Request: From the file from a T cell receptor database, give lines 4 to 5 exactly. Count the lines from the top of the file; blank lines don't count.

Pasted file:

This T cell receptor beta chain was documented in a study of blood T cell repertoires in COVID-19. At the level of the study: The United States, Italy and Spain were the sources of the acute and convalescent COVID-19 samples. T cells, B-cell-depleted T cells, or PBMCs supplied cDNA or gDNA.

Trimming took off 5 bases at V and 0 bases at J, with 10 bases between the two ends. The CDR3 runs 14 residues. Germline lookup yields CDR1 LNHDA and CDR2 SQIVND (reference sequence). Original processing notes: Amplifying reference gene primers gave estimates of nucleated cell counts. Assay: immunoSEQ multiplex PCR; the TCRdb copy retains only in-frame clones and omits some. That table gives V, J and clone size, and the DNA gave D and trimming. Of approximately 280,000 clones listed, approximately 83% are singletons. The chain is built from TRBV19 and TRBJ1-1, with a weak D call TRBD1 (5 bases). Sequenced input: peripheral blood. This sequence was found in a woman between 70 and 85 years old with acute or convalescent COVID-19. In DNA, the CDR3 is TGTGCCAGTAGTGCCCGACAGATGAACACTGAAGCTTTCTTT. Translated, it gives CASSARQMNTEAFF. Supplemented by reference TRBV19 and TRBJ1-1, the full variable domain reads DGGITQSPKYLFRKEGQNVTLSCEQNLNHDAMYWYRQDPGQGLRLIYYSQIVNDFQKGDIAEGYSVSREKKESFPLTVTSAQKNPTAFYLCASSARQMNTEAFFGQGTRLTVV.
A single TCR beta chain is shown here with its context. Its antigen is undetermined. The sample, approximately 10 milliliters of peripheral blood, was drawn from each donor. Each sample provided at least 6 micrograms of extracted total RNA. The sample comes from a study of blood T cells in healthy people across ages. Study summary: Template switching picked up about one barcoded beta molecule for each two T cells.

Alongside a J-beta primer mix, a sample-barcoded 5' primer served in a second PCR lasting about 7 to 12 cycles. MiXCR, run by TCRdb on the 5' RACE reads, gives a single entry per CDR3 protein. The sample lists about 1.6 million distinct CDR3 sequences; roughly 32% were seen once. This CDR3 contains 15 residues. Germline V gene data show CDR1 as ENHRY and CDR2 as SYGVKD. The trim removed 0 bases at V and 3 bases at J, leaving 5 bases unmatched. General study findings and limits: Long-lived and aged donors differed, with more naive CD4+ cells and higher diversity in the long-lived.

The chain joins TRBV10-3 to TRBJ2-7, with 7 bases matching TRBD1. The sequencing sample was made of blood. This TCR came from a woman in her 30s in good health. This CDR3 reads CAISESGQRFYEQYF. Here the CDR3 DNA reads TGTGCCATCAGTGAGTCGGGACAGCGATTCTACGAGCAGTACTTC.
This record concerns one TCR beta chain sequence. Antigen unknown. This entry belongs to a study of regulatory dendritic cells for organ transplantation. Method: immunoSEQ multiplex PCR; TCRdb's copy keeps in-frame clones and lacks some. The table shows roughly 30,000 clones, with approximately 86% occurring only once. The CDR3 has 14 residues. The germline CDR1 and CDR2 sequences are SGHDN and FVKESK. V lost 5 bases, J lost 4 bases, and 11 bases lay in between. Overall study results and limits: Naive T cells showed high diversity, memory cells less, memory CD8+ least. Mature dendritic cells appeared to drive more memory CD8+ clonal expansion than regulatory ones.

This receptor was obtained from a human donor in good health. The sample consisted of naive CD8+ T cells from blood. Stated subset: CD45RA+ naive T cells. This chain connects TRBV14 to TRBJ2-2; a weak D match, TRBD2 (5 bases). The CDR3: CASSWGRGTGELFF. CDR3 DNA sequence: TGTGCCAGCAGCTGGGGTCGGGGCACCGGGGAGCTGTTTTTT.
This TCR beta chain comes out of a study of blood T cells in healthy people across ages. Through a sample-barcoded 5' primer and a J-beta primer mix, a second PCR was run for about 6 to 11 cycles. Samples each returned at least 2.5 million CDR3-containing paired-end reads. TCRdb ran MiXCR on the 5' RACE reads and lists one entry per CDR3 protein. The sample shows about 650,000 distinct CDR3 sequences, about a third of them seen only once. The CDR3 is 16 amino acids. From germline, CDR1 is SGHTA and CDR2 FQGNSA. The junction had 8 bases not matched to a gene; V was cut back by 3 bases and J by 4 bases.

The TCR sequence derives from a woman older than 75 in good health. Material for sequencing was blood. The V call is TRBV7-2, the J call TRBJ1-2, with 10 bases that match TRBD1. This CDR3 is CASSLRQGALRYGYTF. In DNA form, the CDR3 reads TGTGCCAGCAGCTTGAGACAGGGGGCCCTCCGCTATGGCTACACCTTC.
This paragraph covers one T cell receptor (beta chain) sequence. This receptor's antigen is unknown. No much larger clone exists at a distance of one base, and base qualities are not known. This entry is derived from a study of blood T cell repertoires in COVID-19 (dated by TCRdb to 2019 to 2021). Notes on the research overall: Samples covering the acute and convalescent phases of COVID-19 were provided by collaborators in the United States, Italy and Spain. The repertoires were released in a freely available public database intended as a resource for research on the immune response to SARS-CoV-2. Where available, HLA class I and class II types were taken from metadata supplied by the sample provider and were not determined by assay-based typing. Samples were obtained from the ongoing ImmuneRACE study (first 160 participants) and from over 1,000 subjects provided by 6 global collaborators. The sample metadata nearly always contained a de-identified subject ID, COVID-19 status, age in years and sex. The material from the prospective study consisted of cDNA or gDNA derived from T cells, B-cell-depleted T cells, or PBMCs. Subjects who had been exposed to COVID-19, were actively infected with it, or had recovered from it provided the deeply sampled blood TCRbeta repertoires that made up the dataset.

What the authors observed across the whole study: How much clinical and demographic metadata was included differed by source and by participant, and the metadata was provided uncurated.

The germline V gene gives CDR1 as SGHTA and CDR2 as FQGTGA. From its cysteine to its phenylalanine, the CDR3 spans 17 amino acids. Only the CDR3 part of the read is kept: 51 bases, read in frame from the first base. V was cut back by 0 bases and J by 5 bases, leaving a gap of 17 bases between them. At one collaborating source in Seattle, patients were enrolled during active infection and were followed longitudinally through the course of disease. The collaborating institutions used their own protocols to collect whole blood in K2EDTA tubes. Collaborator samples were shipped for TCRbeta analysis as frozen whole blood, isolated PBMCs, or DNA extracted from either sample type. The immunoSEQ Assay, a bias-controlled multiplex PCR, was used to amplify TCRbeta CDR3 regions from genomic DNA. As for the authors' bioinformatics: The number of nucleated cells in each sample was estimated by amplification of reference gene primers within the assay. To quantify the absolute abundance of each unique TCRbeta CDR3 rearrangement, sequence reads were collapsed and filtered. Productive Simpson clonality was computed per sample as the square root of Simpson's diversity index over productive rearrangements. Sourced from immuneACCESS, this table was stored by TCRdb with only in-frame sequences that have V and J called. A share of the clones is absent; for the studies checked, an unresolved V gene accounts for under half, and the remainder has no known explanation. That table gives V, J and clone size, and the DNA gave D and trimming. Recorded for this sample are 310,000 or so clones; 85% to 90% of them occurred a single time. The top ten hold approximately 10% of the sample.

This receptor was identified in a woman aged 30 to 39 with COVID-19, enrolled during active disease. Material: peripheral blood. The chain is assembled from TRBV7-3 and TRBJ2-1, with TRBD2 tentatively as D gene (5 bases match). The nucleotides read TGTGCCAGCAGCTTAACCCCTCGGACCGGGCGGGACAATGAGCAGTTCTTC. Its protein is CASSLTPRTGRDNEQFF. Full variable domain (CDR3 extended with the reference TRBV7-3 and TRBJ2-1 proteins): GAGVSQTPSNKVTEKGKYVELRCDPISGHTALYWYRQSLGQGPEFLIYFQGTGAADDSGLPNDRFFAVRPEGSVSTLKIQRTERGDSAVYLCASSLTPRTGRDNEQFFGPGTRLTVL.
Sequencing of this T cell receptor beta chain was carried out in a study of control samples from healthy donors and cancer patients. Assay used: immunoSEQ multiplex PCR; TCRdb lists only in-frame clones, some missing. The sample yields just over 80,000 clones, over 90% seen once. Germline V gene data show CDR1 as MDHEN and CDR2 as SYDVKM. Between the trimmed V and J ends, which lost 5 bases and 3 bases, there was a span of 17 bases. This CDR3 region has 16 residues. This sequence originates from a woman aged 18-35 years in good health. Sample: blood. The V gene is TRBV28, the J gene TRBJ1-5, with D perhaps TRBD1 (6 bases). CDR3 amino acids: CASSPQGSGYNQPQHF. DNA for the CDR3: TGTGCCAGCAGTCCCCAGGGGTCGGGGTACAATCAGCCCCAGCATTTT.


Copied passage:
Alongside a J-beta primer mix, a sample-barcoded 5' primer served in a second PCR lasting about 7 to 12 cycles. MiXCR, run by TCRdb on the 5' RACE reads, gives a single entry per CDR3 protein. The sample lists about 1.6 million distinct CDR3 sequences; roughly 32% were seen once. This CDR3 contains 15 residues. Germline V gene data show CDR1 as ENHRY and CDR2 as SYGVKD. The trim removed 0 bases at V and 3 bases at J, leaving 5 bases unmatched. General study findings and limits: Long-lived and aged donors differed, with more naive CD4+ cells and higher diversity in the long-lived.

The chain joins TRBV10-3 to TRBJ2-7, with 7 bases matching TRBD1. The sequencing sample was made of blood. This TCR came from a woman in her 30s in good health. This CDR3 reads CAISESGQRFYEQYF. Here the CDR3 DNA reads TGTGCCATCAGTGAGTCGGGACAGCGATTCTACGAGCAGTACTTC.